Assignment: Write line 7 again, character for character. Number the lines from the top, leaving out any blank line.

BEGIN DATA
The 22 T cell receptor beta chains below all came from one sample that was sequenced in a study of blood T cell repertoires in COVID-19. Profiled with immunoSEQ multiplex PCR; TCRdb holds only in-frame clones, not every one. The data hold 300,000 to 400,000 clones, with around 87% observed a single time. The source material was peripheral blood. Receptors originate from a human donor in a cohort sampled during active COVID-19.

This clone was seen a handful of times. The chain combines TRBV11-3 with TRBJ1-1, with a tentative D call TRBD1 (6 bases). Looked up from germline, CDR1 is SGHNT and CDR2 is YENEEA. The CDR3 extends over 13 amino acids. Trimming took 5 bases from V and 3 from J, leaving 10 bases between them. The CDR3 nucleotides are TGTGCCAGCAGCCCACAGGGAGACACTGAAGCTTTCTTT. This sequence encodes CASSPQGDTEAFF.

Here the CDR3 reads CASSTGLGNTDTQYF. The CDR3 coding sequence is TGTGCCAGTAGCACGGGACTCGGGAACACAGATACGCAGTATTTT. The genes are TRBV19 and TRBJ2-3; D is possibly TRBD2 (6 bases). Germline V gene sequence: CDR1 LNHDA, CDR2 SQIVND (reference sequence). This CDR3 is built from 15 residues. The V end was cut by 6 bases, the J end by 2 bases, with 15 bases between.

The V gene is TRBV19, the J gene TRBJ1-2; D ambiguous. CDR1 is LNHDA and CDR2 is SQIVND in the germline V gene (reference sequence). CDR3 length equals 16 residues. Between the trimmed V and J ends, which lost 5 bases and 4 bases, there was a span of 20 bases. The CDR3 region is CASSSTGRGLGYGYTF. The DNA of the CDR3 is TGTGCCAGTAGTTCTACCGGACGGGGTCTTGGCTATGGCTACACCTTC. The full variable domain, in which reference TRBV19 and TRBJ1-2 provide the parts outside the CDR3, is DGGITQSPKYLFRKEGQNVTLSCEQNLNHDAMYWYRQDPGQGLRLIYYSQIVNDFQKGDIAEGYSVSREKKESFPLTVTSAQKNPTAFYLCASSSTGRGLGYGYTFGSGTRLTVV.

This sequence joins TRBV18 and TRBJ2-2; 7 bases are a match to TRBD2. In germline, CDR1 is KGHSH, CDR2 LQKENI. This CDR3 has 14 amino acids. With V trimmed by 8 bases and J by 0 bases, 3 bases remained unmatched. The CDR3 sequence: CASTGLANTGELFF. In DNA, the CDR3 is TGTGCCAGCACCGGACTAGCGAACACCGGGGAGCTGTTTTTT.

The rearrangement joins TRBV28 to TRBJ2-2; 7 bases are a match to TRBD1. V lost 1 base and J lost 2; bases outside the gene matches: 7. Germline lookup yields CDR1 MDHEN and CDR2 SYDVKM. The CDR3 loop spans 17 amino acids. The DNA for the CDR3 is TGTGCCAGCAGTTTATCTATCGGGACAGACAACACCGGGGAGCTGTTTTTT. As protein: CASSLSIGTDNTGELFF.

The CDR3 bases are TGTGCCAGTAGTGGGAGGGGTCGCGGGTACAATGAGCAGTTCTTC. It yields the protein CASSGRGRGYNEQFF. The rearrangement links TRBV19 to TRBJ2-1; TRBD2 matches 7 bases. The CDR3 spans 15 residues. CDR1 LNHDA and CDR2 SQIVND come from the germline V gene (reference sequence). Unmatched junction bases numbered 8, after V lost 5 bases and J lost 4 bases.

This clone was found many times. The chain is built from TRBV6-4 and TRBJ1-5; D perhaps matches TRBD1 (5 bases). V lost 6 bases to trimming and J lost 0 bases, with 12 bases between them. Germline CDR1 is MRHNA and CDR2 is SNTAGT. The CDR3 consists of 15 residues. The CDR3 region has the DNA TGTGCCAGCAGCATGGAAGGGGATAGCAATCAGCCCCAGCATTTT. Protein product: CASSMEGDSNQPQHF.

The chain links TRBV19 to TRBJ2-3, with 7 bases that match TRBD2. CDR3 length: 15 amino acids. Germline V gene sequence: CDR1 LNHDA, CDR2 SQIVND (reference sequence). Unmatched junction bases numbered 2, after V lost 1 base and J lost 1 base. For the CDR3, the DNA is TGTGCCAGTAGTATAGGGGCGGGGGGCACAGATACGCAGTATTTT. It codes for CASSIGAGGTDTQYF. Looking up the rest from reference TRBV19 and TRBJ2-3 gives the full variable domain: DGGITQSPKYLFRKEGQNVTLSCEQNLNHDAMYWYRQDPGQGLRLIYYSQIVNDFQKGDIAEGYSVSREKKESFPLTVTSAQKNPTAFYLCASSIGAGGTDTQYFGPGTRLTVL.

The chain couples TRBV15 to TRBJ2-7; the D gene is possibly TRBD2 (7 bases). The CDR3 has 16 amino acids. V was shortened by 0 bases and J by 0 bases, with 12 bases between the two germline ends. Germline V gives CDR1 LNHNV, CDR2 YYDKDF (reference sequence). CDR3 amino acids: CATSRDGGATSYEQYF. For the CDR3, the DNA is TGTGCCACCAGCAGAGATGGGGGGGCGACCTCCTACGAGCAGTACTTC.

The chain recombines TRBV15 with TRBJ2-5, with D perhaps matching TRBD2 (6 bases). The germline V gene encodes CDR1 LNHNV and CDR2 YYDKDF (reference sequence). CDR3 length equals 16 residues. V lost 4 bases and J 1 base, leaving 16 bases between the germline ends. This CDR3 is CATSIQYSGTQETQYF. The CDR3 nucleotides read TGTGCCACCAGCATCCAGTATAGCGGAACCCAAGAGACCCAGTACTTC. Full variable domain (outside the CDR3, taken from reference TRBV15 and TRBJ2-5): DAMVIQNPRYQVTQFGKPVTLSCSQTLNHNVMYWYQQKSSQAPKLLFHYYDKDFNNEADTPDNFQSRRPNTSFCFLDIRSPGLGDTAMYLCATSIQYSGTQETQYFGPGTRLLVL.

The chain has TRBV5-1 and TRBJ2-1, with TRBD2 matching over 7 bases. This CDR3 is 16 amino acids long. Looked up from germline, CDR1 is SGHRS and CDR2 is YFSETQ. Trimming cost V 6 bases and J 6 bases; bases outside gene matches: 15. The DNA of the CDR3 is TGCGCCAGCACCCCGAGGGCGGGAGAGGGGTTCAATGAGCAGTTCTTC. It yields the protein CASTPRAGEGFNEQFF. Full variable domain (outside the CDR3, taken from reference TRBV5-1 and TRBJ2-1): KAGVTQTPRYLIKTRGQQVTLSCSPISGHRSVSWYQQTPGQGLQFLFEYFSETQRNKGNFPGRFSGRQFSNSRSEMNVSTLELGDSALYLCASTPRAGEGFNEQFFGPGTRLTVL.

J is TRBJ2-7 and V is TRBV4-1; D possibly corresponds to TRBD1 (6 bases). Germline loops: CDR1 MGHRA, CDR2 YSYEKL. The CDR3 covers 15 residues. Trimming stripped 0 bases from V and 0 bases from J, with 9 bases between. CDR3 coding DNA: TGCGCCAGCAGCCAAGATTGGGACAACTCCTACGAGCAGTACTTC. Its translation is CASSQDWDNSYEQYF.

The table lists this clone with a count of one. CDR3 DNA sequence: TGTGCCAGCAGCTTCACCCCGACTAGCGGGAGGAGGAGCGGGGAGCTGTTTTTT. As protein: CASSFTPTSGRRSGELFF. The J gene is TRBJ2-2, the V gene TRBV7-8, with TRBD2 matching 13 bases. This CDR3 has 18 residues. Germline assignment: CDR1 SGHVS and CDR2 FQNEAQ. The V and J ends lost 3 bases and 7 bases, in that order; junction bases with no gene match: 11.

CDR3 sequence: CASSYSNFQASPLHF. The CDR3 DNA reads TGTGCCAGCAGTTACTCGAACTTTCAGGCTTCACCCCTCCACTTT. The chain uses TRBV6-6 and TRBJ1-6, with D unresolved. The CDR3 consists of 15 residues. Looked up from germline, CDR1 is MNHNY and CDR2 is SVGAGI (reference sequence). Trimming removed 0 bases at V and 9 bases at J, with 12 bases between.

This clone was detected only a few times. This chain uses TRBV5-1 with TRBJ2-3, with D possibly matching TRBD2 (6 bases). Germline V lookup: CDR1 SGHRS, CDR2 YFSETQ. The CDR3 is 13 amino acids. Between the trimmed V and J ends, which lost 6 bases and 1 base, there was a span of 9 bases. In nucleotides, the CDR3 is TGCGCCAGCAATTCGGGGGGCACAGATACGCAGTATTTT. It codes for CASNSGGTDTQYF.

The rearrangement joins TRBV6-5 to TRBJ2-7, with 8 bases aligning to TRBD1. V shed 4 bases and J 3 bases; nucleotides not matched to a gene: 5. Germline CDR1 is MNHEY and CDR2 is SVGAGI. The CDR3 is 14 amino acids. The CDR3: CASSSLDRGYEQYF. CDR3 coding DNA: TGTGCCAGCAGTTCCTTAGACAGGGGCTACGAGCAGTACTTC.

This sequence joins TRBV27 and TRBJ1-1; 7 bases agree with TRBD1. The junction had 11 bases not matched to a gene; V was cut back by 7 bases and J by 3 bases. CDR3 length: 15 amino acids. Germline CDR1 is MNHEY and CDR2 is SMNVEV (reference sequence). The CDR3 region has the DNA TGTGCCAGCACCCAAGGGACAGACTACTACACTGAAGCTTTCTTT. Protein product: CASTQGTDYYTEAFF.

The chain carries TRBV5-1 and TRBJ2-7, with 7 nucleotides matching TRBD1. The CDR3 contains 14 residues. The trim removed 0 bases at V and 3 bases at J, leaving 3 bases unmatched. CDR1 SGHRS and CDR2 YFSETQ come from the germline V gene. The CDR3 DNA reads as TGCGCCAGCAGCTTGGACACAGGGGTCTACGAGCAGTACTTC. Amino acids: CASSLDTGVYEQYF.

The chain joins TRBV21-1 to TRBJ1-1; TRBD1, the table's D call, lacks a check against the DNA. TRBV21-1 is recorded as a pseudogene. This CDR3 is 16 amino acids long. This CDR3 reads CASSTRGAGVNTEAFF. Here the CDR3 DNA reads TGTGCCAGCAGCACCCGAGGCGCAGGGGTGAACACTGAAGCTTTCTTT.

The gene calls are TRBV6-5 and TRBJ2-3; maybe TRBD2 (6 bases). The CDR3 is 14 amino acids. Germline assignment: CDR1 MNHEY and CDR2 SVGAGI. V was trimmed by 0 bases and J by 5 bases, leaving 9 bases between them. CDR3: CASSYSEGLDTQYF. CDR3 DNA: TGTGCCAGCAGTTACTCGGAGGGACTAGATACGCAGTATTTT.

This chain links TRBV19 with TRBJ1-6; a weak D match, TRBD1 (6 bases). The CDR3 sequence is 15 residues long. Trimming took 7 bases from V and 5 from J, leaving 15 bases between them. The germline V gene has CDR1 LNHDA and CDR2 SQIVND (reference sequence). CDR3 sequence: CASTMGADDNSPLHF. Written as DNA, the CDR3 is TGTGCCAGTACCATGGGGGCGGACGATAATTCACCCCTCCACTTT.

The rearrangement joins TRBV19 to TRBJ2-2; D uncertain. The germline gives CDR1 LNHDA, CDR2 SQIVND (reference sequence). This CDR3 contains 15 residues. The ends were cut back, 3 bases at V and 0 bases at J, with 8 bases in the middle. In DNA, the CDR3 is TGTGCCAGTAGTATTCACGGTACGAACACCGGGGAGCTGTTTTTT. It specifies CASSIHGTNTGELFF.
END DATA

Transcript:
The CDR3 bases are TGTGCCAGTAGTGGGAGGGGTCGCGGGTACAATGAGCAGTTCTTC. It yields the protein CASSGRGRGYNEQFF. The rearrangement links TRBV19 to TRBJ2-1; TRBD2 matches 7 bases. The CDR3 spans 15 residues. CDR1 LNHDA and CDR2 SQIVND come from the germline V gene (reference sequence). Unmatched junction bases numbered 8, after V lost 5 bases and J lost 4 bases.